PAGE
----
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Investing in Battery Storage

Big Picture


Renewable energy is poised to make up most, if not all of America’s future energy supply. Solar and wind are set to make up a vital portion of this energy infrastructure. This leaves us with a question so simple we might forget it's serious: how do we get energy at nighttime or during low winds? Large-scale battery storage allows energy generators to store excess energy from renewable sources and releases that energy when demand is high or supply is low. However, very little battery storage has been built in the U.S. so far.


Graphic From: The design and application of utility-scale battery storage varies by region. US Energy Information Administration, https://www.eia.gov/todayinenergy/detail.php?id=35132. 28 Feb. 2018. This figure illustrates battery storage capacity across the U.S. in 2016. 


Operative Definitions


  1. Power capacity: The maximum instantaneous amount of power that can be produced on a continuous basis.

  2. Energy capacity: The total amount of energy that can be stored or discharged by a battery.

  3. Frequency regulation: A service that maintains grid frequency to ensure stability.

  4. Storage duration: The amount of time that storage can discharge at its power capacity before depleting its energy capacity.

  5. Arbitrage: A strategy of buying electricity during low-price periods (low demand) and selling during high-price periods (high demand).


Important Facts and Statistics


  1. Since 2010, in the United States, over 90% of annual additions of utility-scale battery storage has been lithium-ion batteries, which are essentially common batteries on a much larger scale.

  2. Lithium-ion batteries declined in price over 89% from 2010 - 2020.

  3. Two-thirds of utility-scale battery storage in the United States in 2016 was installed in two electricity markets.


Five-Point Plan


(1) Require new solar and wind farms to install battery storage.

As renewable energy comes online on the grid, storage should be ready to support it. An unfunded mandate paired with a subsidy to support battery installations would incentivize companies to add support in the form of battery storage, while also increasing the total battery storage available on the grid to be released as needed.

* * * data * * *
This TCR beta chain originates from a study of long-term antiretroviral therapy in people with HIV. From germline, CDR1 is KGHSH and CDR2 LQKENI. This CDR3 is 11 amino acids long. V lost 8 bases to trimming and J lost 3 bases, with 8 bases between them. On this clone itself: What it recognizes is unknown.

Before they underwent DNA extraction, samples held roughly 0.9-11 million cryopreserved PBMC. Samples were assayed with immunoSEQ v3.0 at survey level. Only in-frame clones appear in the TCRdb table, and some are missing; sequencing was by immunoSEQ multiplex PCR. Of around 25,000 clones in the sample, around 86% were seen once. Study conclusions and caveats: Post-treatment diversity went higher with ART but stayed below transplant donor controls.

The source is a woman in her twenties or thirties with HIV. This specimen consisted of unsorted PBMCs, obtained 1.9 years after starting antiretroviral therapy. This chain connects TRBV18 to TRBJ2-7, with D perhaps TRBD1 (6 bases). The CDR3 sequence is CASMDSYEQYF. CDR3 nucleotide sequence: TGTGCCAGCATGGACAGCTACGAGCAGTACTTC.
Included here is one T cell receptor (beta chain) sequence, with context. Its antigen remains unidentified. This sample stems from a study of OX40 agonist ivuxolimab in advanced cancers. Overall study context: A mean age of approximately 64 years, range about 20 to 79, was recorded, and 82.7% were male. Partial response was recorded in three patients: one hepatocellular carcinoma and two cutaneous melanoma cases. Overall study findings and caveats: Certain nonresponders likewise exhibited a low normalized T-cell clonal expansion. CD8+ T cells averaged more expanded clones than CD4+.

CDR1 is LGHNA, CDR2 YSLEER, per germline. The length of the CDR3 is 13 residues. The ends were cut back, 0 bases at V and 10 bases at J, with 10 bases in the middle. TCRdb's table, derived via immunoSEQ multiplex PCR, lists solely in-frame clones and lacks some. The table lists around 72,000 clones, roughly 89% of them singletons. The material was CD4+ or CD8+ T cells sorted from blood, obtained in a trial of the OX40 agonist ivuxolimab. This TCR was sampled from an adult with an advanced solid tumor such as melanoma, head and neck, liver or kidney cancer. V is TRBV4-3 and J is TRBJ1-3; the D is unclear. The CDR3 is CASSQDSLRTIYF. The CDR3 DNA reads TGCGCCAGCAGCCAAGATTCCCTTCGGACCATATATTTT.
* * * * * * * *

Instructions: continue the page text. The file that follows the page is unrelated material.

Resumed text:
(2) Create a national guideline to clarify the role of battery storage in supporting the grid.

The National Renewable Energy Lab identifies that “if no regulations or guidelines explicitly state that storage can provide [grid support] services, utilities and market operators may be unwilling to procure services from [battery storage]”. Clarifying federal guidelines around battery storage is crucial to ensuring that new batteries can serve their purpose of improving grid stability and supplying power to regional grids.


(3) Invest in battery efficiency and recycling research.

While some battery technologies are ready to be deployed on a large scale, significant work needs to be done to improve the efficiency of different methods. Investing in research will boost innovation and ensure that future systems will be ready to replace current ones.


(4) Set realistic goals for future energy storage.

Energy storage goals should mimic existing renewable energy goals, especially if batteries are going to be installed alongside new solar and wind farms. These goals should be written with serious consideration for the intentions of the addition of batteries (whether for frequency regulation or grid reliability), which will determine power capacity and discharge durations.


(5) Fast-track battery installation without sacrificing reasonable safety measures. Battery storage projects are often delayed by long approval processes. In order to meet energy storage goals, these projects need to be fast-tracked. That being said, they also still need to be closely monitored to ensure that they are meeting safety specifications and guidelines. 


Why This Initiative Is Important


Battery storage will be crucial to supporting the electrical grid when renewable energy sources are not producing enough energy to meet demand. Investments in battery installation and capacity show a commitment to a green future without endangering a stable supply of energy.


The opinions expressed in this article are those of the individual author.


Sources


Bowen, Thomas, Ilya Chernyakhovskiy, and Paul Denholm. “Grid-Scale Battery Storage: Frequently Asked Questions.” National Renewable Energy Lab, Sept. 2019. https://web.archive.org/web/20220127051533/https://www.nrel.gov/docs/fy19osti/74426.pdf

Bowen, Thomas, Ilya Chernyakhovskiy, Kaifeng Xu, Sika Gadzanku, and Kamyria Coney. “USAID Grid-Scale Energy Storage Technologies Primer.” National Renewable Energy Lab, Jul. 2021. https://www.nrel.gov/docs/fy21osti/76097.pdf

Fields, Fletcher, and Cara Marcy. “The design and application of utility-scale battery storage varies by region.” US Energy Information Administration, 28 Feb. 2018, https://www.eia.gov/todayinenergy/detail.php?id=35132

McGrath, Glenn. “Battery storage applications have shifted as more batteries are added to the U.S. grid.” US Energy Information Administration, 1 Nov. 2021, https://www.eia.gov/todayinenergy/detail.php?id=50176.

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